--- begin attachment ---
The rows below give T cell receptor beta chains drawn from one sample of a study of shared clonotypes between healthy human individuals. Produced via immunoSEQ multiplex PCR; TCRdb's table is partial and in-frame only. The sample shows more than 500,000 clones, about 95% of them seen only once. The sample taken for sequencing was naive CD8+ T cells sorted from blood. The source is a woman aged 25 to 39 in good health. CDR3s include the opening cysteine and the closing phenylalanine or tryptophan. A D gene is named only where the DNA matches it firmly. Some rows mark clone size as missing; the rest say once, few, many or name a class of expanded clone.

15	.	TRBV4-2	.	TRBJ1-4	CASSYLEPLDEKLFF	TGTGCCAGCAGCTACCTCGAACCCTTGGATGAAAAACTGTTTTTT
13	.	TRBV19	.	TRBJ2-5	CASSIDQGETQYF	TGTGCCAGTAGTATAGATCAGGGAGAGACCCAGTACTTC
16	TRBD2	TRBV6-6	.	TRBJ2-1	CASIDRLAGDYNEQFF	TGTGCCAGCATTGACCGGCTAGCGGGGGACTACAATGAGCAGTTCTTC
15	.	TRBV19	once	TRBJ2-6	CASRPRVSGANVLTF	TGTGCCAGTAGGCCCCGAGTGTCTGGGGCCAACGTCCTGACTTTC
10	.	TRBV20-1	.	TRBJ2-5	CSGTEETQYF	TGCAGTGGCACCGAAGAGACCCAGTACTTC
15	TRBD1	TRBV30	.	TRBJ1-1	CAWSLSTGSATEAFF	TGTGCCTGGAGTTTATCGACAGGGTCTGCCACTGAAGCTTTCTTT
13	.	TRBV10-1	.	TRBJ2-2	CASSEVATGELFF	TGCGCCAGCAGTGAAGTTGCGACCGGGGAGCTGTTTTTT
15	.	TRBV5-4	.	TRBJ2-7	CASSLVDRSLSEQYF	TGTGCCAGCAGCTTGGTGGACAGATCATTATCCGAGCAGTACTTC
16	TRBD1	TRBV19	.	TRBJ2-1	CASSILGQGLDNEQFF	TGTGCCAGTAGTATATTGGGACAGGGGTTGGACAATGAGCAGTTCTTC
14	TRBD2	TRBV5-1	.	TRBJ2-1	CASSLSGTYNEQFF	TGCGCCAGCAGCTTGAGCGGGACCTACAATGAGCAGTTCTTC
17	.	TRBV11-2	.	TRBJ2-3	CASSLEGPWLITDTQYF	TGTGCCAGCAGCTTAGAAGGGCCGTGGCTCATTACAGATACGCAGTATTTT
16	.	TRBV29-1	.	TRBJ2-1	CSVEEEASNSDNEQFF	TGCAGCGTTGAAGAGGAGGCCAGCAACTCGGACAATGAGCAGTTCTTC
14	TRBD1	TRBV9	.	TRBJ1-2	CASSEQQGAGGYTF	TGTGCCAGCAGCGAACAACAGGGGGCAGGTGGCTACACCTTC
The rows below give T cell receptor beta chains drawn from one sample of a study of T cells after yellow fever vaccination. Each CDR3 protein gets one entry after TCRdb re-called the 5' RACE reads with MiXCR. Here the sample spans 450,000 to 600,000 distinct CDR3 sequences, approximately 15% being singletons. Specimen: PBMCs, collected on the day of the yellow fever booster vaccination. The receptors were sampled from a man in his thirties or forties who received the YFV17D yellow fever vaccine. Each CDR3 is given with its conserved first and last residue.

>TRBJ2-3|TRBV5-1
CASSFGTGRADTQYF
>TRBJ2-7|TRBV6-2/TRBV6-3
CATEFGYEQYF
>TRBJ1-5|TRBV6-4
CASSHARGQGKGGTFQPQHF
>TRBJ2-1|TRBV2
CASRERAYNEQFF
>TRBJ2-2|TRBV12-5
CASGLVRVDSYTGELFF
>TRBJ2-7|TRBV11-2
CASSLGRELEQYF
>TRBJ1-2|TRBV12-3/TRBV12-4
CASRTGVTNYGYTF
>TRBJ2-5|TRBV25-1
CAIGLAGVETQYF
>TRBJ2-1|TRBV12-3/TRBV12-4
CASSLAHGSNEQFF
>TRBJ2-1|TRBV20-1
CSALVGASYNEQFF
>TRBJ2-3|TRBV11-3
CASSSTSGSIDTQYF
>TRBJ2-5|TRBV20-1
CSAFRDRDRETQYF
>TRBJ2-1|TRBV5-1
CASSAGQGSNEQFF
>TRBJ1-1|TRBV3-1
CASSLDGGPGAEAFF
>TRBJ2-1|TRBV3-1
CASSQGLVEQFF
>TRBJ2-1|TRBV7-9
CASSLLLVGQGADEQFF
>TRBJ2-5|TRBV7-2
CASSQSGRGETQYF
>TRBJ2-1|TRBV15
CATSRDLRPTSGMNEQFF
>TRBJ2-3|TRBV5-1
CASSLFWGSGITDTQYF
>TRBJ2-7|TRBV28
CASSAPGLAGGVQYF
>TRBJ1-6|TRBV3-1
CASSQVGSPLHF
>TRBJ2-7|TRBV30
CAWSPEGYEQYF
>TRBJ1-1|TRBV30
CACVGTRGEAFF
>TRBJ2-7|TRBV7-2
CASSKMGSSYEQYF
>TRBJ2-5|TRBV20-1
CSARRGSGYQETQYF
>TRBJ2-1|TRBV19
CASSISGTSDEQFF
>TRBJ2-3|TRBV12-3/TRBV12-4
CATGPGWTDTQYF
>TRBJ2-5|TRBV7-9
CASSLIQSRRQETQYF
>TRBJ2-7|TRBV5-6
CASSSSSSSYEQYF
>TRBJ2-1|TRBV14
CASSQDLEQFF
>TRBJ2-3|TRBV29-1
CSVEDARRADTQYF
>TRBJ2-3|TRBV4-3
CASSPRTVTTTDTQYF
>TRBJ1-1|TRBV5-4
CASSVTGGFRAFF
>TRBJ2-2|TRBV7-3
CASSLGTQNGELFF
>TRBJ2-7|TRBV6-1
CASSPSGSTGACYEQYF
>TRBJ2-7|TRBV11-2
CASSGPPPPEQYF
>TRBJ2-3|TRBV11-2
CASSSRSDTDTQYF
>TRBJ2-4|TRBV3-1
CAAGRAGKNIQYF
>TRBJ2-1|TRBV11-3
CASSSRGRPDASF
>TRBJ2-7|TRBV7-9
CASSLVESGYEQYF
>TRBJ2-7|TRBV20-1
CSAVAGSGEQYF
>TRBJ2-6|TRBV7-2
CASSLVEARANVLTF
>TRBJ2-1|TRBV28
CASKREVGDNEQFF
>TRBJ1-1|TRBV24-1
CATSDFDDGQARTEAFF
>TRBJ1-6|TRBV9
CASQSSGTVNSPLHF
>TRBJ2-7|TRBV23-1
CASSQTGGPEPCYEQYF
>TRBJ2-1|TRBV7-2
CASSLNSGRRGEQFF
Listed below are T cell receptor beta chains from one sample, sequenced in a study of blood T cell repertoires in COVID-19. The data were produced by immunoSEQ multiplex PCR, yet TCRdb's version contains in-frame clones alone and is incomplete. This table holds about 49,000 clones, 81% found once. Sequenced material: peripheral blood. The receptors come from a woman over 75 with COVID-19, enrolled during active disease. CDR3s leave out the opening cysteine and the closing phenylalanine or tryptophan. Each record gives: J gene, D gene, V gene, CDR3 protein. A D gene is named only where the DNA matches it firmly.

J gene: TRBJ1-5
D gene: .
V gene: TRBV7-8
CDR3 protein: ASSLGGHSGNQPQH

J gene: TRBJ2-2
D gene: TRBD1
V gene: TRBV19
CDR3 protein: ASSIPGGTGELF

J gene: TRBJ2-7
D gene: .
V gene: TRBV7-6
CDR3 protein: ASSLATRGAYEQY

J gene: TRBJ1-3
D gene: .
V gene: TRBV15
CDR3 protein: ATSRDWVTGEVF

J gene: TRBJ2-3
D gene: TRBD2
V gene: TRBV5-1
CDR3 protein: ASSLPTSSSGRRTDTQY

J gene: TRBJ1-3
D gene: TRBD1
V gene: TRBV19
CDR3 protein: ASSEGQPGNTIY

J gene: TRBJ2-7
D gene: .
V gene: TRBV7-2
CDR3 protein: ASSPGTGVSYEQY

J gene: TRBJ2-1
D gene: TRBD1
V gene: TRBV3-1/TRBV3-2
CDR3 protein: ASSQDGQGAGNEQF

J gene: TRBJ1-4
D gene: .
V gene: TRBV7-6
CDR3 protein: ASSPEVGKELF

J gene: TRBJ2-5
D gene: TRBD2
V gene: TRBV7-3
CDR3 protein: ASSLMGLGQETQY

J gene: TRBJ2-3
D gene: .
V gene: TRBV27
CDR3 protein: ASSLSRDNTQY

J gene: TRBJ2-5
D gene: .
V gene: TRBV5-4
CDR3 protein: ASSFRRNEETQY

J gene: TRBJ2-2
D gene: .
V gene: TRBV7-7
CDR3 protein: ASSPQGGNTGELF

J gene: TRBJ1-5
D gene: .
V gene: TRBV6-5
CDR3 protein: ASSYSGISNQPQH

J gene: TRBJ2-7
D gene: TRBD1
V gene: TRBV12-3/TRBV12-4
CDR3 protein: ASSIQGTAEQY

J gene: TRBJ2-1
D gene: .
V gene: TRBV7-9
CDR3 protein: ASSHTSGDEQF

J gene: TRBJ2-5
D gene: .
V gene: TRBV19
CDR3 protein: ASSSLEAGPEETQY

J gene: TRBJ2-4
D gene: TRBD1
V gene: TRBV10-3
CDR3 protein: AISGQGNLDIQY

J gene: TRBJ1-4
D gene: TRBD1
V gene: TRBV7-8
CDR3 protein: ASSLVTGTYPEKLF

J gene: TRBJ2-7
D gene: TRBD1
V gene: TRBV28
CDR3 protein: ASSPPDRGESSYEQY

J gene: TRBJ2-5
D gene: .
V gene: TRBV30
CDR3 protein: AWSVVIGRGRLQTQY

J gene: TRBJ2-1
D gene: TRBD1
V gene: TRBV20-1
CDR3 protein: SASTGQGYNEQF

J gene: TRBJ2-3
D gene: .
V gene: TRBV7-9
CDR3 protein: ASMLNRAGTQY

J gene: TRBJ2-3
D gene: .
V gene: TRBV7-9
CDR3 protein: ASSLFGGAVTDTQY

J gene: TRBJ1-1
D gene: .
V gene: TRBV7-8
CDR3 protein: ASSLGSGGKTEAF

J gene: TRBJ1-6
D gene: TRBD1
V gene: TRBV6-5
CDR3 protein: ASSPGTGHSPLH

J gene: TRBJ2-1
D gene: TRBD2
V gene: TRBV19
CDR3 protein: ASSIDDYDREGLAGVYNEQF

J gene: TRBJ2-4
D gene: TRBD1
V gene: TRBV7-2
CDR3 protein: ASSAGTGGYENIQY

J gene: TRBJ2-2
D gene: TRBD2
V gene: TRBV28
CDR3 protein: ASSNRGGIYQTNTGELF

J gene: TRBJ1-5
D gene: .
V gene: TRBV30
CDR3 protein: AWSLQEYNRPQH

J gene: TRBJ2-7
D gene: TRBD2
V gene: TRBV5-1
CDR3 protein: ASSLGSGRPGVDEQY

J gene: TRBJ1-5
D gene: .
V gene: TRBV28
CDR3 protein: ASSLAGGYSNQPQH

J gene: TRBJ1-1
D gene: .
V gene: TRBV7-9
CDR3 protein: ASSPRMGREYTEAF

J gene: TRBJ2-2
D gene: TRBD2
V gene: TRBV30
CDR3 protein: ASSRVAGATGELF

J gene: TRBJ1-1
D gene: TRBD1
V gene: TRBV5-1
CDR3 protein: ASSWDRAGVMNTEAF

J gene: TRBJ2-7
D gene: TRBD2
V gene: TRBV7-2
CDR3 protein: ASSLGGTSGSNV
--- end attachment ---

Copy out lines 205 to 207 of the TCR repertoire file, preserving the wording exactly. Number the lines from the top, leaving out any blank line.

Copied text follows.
V gene: TRBV7-9
CDR3 protein: ASSLFGGAVTDTQY

J gene: TRBJ1-1